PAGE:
Ernst von Glasersfeld  

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Train wreck at Montparnasse (October 22, 1895) by Studio Lévy and Sons.
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Train wreck at Montparnasse (October 22, 1895) by Studio Lévy and Sons.
For Ernst von Glasersfeld, Giambattista Vico is "the first true constructivist" (in An Introduction to Radical Constructivism).

Ernst von Glasersfeld (March 8, 1917 – November 12, 2010) was a philosopher, and Emeritus Professor of Psychology at the University of Georgia, Research Associate at the Scientific Reasoning Research Institute, and Adjunct Professor in the Department of Psychology at the University of Massachusetts, Amherst. He was a member of the Board of Trustees, American Society of Cybernetics, from which he received the McCulloch Memorial Award in 1991. He was a member of the Scientific Board, Instituto Piaget, Lisbon.

Von Glasersfeld is a proponent of radical constructivism and spent large parts of his life in Ireland (1940s), in Italy (1950s) where he worked with Silvio Ceccato and in the U.S..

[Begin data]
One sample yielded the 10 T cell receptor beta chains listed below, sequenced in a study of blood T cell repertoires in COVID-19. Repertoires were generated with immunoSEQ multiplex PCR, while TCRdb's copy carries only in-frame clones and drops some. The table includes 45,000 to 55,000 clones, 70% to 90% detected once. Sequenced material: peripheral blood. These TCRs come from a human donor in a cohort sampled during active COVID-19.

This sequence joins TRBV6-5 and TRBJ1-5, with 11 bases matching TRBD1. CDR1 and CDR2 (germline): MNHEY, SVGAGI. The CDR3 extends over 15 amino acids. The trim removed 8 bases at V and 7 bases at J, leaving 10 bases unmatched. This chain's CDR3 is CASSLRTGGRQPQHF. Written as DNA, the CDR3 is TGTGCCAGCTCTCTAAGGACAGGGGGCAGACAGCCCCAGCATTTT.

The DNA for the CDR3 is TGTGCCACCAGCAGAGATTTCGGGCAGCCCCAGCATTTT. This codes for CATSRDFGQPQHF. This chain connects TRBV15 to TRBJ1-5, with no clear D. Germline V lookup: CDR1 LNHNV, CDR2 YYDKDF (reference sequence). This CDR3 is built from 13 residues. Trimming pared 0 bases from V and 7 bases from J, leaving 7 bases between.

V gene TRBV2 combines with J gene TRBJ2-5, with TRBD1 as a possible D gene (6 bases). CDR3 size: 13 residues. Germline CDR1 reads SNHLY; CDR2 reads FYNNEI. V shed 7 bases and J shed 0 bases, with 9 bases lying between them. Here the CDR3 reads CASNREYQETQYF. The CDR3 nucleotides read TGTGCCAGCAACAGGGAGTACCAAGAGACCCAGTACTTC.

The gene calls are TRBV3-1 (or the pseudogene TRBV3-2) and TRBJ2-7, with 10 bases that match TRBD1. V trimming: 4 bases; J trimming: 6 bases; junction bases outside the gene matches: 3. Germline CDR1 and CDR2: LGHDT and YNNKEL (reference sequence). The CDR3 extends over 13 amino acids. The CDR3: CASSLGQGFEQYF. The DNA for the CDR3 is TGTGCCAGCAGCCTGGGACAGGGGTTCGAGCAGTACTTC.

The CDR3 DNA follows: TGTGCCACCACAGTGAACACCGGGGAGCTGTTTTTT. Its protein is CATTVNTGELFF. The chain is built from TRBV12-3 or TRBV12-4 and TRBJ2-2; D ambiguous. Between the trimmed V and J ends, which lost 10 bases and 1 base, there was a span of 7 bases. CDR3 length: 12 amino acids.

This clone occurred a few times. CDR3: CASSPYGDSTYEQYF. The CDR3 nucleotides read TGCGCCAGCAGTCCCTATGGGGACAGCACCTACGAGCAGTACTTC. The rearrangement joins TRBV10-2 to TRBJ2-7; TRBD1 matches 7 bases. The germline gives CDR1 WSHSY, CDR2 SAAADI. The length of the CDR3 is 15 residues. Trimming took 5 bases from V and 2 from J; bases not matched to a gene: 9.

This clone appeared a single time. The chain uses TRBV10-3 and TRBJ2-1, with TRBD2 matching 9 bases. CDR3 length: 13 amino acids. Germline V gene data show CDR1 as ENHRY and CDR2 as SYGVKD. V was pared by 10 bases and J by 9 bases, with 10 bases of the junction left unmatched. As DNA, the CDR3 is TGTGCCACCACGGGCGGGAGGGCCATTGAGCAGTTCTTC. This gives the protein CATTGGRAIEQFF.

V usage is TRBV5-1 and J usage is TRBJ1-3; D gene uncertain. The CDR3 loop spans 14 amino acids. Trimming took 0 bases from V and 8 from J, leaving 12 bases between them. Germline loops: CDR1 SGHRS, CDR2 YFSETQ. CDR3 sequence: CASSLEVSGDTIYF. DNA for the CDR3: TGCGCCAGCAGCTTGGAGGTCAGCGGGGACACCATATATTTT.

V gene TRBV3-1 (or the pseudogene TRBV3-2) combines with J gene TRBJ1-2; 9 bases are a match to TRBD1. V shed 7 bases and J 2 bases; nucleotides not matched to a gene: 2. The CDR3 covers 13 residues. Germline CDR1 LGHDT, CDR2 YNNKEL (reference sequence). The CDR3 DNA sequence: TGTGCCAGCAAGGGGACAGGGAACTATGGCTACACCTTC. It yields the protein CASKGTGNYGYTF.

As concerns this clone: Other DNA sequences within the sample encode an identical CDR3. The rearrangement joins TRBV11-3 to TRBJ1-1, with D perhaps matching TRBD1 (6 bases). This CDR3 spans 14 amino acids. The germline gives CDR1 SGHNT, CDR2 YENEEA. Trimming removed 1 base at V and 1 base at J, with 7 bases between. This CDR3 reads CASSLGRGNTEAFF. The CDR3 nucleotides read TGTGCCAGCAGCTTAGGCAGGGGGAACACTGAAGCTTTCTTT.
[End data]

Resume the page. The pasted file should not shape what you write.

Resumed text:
Elaborating upon Giambattista Vico, Jean Piaget’s genetic epistemology, Bishop Berkeley’s theory of perception, James Joyce’s Finnegan's Wake and other important texts, von Glasersfeld developed his model of Radical Constructivism - which is an ethos shared by all of these writers to one degree or another.

He is also the creator of the first 120 symbols of the lexigram, a device used in the field of animal language.



Unless indicated otherwise, the text in this article is either based on Wikipedia article "Ernst von Glasersfeld" or another language Wikipedia page thereof used under the terms of the GNU Free Documentation License; or on original research by Jahsonic and friends. See Art and Popular Culture's copyright notice.

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